Bulgaria— The Basics
Bordering Greece, Turkey, Romania, Serbia, Macedonia, and the Black Sea, Bulgaria lies at a grand cultural intersection. East and west, Europe and Asia, the Balkans and the Black sea — no matter how you look at it, Bulgaria is in the middle of everything! This is great for anyone wishing to travel to Sofia, the nation’s capital. Such a crossroads must be an exciting place! With so much to offer, Bulgaria is among the European destinations for tourists!
Sights and Attractions
You won’t run out of things to do in Bulgaria. The mountains are vast and beautiful. The forests are thick and wild. The beaches are sandy and refreshing, and the cities are grand and ornate. When you travel in Europe, few places offer such a combination of diverse natural and urban beauty.
If you travel to Sofia, you cannot miss out on the Boyana Church . This stunning Orthodox church is a robust testament to the early power of Orthodox Christianity in the region. It is a truly awe-inspiring display of human architectural genius! For lovers of grand architecture and history alike, old Byzantine relics dot the landscape. They are in incredible peek into the history of a long-standing Roman successor state.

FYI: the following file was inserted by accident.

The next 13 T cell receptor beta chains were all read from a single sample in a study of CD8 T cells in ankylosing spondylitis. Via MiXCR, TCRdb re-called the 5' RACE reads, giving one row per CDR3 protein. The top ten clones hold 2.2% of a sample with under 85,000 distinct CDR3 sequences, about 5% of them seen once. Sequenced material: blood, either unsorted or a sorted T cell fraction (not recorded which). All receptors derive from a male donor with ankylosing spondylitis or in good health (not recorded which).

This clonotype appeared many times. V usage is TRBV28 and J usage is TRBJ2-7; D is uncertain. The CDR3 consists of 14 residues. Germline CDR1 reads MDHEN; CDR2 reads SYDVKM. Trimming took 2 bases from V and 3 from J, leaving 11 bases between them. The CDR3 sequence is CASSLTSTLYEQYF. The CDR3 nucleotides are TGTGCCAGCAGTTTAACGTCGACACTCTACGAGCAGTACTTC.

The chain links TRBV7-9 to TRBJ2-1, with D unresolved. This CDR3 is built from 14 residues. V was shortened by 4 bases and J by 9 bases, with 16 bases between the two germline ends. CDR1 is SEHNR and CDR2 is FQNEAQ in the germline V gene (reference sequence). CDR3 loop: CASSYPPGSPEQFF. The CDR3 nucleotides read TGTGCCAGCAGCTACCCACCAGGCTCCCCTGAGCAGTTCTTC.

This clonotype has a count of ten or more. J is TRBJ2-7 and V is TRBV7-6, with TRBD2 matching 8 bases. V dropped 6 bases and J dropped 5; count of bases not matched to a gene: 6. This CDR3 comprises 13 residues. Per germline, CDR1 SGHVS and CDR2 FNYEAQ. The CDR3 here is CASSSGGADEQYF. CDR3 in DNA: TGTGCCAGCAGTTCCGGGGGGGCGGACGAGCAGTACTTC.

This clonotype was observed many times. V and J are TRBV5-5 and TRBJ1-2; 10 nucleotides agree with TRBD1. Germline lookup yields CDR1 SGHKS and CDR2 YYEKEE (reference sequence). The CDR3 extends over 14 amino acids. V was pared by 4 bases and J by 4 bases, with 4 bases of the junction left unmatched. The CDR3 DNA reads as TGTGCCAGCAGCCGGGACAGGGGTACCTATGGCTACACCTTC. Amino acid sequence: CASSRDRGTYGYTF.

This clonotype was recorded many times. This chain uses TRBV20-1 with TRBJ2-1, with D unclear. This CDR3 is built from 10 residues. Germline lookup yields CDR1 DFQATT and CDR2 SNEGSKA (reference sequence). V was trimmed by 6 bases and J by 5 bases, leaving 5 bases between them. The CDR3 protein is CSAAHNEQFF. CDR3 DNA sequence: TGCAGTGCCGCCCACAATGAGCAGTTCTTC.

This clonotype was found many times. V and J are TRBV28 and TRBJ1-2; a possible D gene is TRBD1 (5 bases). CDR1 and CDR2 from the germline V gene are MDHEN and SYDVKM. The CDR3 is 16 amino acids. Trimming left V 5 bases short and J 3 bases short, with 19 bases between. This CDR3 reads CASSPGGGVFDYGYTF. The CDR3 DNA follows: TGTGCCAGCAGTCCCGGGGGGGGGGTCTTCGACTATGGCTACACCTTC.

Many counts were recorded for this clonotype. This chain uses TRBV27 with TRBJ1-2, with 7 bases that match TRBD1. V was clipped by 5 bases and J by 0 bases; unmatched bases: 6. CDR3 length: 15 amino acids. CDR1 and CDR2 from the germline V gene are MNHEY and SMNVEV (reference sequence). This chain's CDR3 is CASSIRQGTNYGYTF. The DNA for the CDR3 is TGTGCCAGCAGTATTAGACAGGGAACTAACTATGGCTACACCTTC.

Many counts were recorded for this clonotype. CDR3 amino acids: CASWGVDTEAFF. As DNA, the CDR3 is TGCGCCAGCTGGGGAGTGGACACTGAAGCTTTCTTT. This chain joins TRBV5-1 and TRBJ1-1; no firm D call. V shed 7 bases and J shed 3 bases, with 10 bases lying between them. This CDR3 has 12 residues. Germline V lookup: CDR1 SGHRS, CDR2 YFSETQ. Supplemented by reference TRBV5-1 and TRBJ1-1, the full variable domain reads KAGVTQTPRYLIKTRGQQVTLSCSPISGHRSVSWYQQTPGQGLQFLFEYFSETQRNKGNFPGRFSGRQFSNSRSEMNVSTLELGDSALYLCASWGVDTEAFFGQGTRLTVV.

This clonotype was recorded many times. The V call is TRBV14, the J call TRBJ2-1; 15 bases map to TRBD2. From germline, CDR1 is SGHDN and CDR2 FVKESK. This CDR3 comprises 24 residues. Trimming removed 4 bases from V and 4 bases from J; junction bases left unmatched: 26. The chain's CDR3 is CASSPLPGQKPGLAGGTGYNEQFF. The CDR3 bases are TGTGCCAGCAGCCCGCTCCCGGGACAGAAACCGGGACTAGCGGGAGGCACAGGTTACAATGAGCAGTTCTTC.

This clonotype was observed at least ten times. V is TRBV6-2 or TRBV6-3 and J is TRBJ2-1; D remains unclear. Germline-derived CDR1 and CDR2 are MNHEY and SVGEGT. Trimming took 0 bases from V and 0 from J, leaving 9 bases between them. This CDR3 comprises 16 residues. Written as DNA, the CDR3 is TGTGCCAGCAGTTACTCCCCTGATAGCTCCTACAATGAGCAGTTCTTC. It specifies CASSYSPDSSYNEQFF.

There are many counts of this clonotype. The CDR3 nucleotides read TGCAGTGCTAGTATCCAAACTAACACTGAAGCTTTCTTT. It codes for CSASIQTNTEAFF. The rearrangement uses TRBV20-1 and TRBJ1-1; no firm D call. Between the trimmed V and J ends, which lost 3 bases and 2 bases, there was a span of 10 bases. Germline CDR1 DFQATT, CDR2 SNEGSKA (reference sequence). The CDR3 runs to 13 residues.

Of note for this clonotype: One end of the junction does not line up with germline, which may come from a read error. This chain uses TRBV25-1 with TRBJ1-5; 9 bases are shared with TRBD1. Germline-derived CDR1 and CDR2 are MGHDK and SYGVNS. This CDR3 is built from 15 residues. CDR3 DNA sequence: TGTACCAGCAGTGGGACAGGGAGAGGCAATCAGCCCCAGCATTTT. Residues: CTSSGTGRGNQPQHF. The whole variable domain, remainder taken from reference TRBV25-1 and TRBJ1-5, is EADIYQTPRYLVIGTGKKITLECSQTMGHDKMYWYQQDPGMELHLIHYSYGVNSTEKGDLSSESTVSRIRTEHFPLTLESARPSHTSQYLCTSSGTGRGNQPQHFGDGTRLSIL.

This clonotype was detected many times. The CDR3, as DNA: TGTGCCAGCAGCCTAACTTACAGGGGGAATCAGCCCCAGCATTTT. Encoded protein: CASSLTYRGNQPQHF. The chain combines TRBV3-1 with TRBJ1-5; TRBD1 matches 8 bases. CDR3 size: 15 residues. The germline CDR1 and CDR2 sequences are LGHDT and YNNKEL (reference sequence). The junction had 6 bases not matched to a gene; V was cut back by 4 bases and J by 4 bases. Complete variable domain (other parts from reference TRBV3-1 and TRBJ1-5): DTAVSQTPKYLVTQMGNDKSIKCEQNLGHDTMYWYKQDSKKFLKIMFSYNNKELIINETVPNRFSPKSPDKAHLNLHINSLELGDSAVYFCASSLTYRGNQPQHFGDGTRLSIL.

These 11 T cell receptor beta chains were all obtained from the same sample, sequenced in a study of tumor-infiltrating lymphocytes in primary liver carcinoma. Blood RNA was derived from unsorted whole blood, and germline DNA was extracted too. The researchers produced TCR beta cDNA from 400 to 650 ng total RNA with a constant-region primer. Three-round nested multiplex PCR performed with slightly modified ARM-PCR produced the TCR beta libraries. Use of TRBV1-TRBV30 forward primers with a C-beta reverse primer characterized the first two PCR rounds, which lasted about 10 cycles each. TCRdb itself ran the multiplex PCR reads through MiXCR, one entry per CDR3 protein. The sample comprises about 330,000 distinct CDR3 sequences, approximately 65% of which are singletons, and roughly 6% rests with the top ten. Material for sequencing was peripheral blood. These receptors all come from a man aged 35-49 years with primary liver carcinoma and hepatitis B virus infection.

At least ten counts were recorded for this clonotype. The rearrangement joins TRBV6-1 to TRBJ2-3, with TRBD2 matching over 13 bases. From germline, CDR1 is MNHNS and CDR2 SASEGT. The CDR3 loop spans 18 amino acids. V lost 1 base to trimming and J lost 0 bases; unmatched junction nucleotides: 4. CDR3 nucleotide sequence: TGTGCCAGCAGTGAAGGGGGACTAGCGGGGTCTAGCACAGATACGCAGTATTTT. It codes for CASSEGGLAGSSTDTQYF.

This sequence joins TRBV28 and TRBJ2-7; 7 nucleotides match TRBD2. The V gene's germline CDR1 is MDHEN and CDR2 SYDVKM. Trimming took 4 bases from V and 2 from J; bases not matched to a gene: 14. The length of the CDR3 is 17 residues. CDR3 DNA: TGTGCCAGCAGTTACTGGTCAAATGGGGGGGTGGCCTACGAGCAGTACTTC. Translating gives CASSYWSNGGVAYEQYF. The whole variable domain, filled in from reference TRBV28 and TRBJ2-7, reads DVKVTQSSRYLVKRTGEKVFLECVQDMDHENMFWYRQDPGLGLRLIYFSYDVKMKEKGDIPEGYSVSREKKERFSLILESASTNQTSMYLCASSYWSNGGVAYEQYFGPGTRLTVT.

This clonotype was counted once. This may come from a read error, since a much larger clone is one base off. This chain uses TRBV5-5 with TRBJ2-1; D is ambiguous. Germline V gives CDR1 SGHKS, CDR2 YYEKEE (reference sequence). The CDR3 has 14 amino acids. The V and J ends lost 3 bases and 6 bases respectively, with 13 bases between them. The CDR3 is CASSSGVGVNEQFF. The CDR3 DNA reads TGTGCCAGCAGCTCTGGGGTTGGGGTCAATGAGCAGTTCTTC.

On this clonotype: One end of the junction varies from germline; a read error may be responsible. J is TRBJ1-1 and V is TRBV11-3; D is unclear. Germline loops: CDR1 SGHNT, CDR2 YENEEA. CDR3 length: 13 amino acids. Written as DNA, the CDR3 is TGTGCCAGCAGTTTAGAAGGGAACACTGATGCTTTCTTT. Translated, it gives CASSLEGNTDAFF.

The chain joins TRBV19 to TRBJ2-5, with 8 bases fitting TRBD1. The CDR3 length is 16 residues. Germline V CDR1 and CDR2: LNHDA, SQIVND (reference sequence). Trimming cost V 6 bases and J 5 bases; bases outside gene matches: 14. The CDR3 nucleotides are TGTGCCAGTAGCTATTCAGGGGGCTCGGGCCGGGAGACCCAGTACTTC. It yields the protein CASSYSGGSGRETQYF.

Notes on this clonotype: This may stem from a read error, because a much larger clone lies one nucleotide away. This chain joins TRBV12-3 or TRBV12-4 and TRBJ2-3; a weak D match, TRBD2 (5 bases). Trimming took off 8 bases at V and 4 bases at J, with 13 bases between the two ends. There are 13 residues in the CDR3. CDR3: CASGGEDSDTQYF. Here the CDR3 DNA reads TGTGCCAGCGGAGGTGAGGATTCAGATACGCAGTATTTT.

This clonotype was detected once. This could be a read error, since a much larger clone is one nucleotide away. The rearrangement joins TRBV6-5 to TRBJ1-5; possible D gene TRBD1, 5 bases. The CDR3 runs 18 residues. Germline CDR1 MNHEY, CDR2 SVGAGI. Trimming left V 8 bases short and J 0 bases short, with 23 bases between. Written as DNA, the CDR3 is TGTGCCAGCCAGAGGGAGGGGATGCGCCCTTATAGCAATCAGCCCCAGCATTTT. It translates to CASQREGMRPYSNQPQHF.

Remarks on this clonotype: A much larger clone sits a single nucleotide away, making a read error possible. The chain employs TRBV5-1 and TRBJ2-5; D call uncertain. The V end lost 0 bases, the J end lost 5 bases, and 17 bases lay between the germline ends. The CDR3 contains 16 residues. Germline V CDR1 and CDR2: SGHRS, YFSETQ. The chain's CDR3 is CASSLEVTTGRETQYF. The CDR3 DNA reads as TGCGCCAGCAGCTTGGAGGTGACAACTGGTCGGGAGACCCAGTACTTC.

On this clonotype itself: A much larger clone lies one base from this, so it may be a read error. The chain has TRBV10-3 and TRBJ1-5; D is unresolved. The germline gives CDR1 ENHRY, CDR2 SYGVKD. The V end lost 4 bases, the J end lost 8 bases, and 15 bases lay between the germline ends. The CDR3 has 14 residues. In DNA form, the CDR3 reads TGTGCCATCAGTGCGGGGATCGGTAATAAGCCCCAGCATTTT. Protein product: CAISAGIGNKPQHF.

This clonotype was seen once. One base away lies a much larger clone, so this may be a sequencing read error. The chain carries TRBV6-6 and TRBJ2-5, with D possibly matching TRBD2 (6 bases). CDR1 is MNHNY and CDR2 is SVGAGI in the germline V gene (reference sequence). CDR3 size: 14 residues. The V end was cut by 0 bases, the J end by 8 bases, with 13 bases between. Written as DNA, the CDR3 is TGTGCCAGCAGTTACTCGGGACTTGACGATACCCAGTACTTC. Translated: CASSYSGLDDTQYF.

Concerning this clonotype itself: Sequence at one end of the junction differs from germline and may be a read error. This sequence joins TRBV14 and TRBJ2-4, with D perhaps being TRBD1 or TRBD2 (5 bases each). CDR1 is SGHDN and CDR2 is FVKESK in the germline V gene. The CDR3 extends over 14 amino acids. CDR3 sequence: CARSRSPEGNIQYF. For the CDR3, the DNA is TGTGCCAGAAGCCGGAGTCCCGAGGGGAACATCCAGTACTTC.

The Black sea offers excellent experiences for sunbathers, cruisers, and dolphin lovers alike. The seaside resort city of Varna is a prime destination for ocean lovers. The beautiful beaches are a blast, and cruises sail directly from the city’s port. Black sea cruises tend to be pretty cheap. The food is good, and the booze keeps on coming. The Black Sea wouldn’t be complete without its dense population of bottlenose dolphins. Oftentimes, you can see them swimming merrily near boats and the shoreline, breaking the surface to check out what the land-based friends are up to.
Bulgaria Travel Tips
Bulgaria Currency Considerations
The official Bulgaria currency is the Bulgarian Lev. No other countries will accept the Bulgarian Lev, so you want to be sure not to exchange your money for too many levs! When planning to travel anywhere that uses a different currency, it pays to plan ahead.
Most places, by law, are unable to accept foreign currencies. You’ll have to exchange. As some value is lost in an exchange, you are essentially paying for your own money when exchanging currency . This is unavoidable. What is avoidable is paying too much for your own money. Your local bank or an online currency exchange site or app is the best way to get the fairest rate. It’s your own money, so you really don’t want to pay too much for it.